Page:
If modernity is understood as an abstraction or fragmentation of time and space – of work, politics, and subjectivity – then how can the modern experience be represented at all? The Constructivist Aleksandr Rodchenko’s scientific efforts to paint abstract forms, John Cage’s minimal but physical performances, and Hito Steyerl’s desire to materialize the digital image are all examples of attempts to represent capitalism’s abstract sociality, what Mallarmé once called the aesthetic aspect of political economy.
The Russian group Chto Delat – consisting of artists, art critics and philosophers – has, since its founding in St. Petersburg in 2003, worked explicitly with art’s relationship with capitalism, often at art institutions outside of Russia. In films, installations, performances, the magazine Chto Delat?, and The School of Engaged Art in St. Petersburg, the group draws from political events, both historical and contemporary, with a formal language derived from Marxist artists like Bertolt Brecht and Vsevolod Meyerhold, as well as from art movements such as Bauhaus and Constructivism. If many artists today grapple with depicting the contemporary era’s digitalized, financialized, and heterogeneous relations, the art practice of Chto Delat deepens and twists the subject one more time by filtering all this through a post-Soviet mentality where Wild West-capitalism stands side-by-side with fascism, nationalism, war and oppression. The group’s first solo exhibition in Sweden, at Gävle Konstcentrum, draws on the individual’s bodily experience of the contemporary Russian situation in a manner that engages both the local and the international.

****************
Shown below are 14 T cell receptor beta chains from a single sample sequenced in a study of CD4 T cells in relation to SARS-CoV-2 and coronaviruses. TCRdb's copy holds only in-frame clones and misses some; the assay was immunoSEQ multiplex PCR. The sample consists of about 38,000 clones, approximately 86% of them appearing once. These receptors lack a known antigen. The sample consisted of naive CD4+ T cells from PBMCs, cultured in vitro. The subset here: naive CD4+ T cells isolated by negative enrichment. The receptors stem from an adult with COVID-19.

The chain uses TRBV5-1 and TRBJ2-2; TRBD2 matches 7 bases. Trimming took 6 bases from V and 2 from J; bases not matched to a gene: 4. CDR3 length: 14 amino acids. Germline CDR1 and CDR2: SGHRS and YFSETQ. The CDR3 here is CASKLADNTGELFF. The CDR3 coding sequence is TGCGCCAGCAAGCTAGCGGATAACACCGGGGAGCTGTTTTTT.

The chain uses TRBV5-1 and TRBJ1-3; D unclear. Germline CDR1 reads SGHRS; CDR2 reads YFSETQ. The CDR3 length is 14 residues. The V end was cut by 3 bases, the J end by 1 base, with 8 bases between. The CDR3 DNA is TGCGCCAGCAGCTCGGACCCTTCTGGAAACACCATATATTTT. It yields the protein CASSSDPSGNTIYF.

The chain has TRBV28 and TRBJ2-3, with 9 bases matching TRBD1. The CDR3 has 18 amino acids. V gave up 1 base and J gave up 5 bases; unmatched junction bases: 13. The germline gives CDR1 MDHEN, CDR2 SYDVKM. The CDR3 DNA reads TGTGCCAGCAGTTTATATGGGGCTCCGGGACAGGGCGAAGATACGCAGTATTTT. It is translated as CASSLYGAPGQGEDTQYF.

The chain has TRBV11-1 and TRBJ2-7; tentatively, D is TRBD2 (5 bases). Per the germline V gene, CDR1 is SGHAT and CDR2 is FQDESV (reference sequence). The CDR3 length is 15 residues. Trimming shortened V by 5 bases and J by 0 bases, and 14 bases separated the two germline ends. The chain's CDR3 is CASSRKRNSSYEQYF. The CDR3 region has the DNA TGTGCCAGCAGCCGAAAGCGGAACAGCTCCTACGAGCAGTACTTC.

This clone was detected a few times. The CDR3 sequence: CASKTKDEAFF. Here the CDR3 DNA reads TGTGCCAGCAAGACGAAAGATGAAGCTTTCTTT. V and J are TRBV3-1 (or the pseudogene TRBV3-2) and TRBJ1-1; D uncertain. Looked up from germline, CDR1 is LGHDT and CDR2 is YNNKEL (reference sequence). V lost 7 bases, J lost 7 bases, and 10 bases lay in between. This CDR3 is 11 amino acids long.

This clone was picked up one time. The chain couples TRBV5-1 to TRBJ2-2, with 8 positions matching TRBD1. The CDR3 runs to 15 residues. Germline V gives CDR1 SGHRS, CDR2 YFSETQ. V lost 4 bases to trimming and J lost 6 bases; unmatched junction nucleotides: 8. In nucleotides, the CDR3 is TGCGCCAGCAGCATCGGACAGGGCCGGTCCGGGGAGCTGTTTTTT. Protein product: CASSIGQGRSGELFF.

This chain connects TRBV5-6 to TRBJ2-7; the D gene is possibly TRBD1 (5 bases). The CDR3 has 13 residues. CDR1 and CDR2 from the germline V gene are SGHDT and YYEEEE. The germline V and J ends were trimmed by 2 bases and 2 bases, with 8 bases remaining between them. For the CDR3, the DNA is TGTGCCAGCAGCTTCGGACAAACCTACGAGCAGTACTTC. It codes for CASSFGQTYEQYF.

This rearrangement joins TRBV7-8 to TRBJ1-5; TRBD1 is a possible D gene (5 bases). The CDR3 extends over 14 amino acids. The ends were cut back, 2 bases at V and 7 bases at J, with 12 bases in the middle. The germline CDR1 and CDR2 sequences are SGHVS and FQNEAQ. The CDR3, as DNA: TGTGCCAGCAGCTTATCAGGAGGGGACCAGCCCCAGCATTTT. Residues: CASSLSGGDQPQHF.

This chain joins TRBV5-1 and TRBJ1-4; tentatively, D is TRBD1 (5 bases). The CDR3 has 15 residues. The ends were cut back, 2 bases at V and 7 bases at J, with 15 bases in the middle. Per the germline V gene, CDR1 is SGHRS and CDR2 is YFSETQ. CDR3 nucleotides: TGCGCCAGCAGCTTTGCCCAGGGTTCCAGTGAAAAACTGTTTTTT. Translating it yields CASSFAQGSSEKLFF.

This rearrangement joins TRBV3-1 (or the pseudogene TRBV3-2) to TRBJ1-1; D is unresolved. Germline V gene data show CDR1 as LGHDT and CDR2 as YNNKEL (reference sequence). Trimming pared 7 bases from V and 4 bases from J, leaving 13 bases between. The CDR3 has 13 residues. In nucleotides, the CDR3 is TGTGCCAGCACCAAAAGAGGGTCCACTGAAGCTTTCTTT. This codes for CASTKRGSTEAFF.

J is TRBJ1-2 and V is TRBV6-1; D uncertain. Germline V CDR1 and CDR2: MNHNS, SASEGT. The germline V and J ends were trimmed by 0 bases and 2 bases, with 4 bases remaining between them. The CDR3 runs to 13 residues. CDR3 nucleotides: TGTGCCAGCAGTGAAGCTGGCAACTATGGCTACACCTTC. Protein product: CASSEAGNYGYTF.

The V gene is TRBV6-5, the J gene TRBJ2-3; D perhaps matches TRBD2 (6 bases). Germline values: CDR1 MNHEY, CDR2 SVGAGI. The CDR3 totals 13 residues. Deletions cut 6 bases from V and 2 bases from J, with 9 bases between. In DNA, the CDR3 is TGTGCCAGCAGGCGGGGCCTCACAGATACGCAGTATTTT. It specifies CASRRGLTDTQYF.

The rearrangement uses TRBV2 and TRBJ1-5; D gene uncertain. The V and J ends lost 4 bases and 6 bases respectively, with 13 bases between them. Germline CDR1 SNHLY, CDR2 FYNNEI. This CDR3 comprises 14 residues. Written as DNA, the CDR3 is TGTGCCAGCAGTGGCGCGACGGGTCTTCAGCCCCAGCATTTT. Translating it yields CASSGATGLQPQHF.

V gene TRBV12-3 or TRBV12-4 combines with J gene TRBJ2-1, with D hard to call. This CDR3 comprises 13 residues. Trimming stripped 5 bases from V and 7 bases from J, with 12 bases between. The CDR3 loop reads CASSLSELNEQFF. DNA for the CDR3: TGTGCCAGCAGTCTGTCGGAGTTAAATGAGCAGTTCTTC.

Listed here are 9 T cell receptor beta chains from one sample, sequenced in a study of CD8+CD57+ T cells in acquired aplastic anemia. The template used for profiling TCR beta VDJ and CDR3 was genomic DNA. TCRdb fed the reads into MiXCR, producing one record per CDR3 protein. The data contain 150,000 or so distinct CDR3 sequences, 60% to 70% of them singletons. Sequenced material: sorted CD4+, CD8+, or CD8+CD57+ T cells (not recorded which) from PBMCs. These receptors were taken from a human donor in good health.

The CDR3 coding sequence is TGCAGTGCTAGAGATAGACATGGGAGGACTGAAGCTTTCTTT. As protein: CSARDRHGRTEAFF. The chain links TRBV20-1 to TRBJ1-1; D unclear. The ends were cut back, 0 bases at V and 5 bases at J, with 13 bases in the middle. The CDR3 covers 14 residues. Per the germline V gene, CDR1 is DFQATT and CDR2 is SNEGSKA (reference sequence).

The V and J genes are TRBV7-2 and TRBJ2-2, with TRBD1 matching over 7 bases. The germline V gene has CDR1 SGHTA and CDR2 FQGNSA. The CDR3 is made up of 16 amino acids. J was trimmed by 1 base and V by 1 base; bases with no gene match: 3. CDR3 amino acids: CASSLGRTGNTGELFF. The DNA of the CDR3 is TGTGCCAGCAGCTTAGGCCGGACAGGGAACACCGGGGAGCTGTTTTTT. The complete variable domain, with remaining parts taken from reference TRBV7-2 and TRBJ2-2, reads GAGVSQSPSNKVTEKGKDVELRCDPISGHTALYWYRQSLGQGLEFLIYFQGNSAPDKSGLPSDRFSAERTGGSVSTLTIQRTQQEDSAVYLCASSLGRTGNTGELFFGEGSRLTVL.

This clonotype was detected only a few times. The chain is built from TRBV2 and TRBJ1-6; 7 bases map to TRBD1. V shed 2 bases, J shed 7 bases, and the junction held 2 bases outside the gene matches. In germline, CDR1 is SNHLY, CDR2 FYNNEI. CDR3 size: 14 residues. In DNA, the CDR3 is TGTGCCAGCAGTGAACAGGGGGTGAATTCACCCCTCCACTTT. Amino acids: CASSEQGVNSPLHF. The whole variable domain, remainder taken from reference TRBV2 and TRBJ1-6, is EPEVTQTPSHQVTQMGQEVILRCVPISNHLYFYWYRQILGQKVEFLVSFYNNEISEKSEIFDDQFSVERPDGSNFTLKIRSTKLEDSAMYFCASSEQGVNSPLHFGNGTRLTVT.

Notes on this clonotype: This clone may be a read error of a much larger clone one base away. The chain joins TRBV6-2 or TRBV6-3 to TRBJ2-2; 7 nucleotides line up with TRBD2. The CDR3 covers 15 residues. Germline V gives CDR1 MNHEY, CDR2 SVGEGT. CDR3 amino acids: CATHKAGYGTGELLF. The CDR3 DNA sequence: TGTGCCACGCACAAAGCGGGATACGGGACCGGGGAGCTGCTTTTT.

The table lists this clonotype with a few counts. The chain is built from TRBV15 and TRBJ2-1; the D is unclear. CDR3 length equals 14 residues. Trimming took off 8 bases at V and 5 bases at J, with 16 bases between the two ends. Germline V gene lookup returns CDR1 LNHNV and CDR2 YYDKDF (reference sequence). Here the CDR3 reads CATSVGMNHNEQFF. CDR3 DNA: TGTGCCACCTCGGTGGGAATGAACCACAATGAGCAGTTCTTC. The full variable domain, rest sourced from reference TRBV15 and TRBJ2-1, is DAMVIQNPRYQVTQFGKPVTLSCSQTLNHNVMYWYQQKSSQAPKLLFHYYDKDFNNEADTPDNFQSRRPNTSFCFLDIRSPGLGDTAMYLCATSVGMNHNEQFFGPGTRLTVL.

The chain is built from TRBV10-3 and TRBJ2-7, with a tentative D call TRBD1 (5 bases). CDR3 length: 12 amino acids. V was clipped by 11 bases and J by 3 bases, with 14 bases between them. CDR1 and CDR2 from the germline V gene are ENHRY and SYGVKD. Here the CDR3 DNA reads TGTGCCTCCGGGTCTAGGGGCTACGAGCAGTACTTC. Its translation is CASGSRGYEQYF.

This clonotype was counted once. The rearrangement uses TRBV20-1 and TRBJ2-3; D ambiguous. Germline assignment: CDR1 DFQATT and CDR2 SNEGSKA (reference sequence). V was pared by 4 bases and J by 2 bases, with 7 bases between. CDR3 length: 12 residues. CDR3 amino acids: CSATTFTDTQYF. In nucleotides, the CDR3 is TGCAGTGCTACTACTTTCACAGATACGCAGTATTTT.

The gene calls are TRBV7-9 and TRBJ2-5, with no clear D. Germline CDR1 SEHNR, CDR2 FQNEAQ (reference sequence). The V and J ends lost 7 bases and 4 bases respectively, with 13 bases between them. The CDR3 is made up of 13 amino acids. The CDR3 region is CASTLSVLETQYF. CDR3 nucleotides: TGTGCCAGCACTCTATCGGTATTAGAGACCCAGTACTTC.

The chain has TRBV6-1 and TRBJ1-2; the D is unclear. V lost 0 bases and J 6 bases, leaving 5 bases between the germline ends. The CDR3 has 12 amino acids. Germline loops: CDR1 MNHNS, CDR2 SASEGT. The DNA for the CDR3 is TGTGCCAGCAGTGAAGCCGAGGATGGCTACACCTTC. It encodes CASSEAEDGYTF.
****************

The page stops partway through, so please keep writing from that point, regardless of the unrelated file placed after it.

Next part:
The main part of the relatively small-scale exhibition is occupied by the film installation The Excluded. In a moment of danger (2014). Three large screens face each other and function as walls, which situate the viewer in a room reminiscent of the studio where the film itself takes place. One more image is projected on a square box placed on the floor between the large screens. The work is described as a «film performance», and we see graduate students at The School of Engaged Art play out what looks like a restaged workshop situation (with a finished script that the viewer can find in the program). The film is divided into twelve episodes that show on the different screens, and in each episode the participants have been given a specific task. In the first, they are asked to log on to different social media networks, as clips from news sites, YouTube and Twitter-feeds appear on the screens. In the second episode, participants specify their positions in time and space. A woman in her twenties speaks straight into the camera: «I was sixteen months from my father’s death, thirteen months from the approval of the anti-gay legislation, and a million steps away from my lover’s embrace.»